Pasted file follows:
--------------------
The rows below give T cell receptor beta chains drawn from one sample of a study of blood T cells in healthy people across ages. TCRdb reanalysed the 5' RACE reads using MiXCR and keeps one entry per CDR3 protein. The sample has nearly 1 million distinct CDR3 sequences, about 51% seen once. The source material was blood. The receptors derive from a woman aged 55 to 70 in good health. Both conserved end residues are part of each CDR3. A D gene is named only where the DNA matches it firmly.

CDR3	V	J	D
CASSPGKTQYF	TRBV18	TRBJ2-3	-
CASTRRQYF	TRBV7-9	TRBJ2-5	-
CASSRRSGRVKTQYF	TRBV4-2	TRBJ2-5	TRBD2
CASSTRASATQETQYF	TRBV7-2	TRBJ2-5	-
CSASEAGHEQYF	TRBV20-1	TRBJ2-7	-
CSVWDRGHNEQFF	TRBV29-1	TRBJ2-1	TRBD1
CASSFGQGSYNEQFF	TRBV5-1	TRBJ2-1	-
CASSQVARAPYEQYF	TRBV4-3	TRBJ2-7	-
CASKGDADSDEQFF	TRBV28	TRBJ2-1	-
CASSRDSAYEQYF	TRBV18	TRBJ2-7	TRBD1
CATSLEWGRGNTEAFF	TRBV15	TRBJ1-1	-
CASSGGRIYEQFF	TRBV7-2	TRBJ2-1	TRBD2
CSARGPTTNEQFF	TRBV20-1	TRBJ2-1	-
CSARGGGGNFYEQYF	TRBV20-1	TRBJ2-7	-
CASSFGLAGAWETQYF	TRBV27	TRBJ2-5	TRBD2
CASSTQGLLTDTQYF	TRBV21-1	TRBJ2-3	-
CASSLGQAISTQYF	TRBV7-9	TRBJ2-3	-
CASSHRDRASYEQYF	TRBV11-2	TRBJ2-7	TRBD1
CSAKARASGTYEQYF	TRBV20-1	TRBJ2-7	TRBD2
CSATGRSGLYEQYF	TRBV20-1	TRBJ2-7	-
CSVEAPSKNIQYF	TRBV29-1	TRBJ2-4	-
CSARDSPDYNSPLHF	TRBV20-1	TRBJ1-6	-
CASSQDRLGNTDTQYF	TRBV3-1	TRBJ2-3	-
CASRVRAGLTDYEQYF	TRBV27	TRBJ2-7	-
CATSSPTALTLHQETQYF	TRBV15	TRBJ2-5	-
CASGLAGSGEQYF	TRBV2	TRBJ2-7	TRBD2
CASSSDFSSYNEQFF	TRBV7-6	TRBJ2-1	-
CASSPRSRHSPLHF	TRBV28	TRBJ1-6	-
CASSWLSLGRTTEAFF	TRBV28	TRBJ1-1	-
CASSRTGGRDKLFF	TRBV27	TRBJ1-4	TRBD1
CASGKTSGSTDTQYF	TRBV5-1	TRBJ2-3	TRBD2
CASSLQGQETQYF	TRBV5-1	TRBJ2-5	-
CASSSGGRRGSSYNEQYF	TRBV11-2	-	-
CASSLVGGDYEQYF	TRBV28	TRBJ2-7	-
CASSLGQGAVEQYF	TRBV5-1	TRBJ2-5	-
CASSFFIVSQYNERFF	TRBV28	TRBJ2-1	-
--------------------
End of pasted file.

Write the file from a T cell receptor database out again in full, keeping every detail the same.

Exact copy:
The rows below give T cell receptor beta chains drawn from one sample of a study of blood T cells in healthy people across ages. TCRdb reanalysed the 5' RACE reads using MiXCR and keeps one entry per CDR3 protein. The sample has nearly 1 million distinct CDR3 sequences, about 51% seen once. The source material was blood. The receptors derive from a woman aged 55 to 70 in good health. Both conserved end residues are part of each CDR3. A D gene is named only where the DNA matches it firmly.

CDR3	V	J	D
CASSPGKTQYF	TRBV18	TRBJ2-3	-
CASTRRQYF	TRBV7-9	TRBJ2-5	-
CASSRRSGRVKTQYF	TRBV4-2	TRBJ2-5	TRBD2
CASSTRASATQETQYF	TRBV7-2	TRBJ2-5	-
CSASEAGHEQYF	TRBV20-1	TRBJ2-7	-
CSVWDRGHNEQFF	TRBV29-1	TRBJ2-1	TRBD1
CASSFGQGSYNEQFF	TRBV5-1	TRBJ2-1	-
CASSQVARAPYEQYF	TRBV4-3	TRBJ2-7	-
CASKGDADSDEQFF	TRBV28	TRBJ2-1	-
CASSRDSAYEQYF	TRBV18	TRBJ2-7	TRBD1
CATSLEWGRGNTEAFF	TRBV15	TRBJ1-1	-
CASSGGRIYEQFF	TRBV7-2	TRBJ2-1	TRBD2
CSARGPTTNEQFF	TRBV20-1	TRBJ2-1	-
CSARGGGGNFYEQYF	TRBV20-1	TRBJ2-7	-
CASSFGLAGAWETQYF	TRBV27	TRBJ2-5	TRBD2
CASSTQGLLTDTQYF	TRBV21-1	TRBJ2-3	-
CASSLGQAISTQYF	TRBV7-9	TRBJ2-3	-
CASSHRDRASYEQYF	TRBV11-2	TRBJ2-7	TRBD1
CSAKARASGTYEQYF	TRBV20-1	TRBJ2-7	TRBD2
CSATGRSGLYEQYF	TRBV20-1	TRBJ2-7	-
CSVEAPSKNIQYF	TRBV29-1	TRBJ2-4	-
CSARDSPDYNSPLHF	TRBV20-1	TRBJ1-6	-
CASSQDRLGNTDTQYF	TRBV3-1	TRBJ2-3	-
CASRVRAGLTDYEQYF	TRBV27	TRBJ2-7	-
CATSSPTALTLHQETQYF	TRBV15	TRBJ2-5	-
CASGLAGSGEQYF	TRBV2	TRBJ2-7	TRBD2
CASSSDFSSYNEQFF	TRBV7-6	TRBJ2-1	-
CASSPRSRHSPLHF	TRBV28	TRBJ1-6	-
CASSWLSLGRTTEAFF	TRBV28	TRBJ1-1	-
CASSRTGGRDKLFF	TRBV27	TRBJ1-4	TRBD1
CASGKTSGSTDTQYF	TRBV5-1	TRBJ2-3	TRBD2
CASSLQGQETQYF	TRBV5-1	TRBJ2-5	-
CASSSGGRRGSSYNEQYF	TRBV11-2	-	-
CASSLVGGDYEQYF	TRBV28	TRBJ2-7	-
CASSLGQGAVEQYF	TRBV5-1	TRBJ2-5	-
CASSFFIVSQYNERFF	TRBV28	TRBJ2-1	-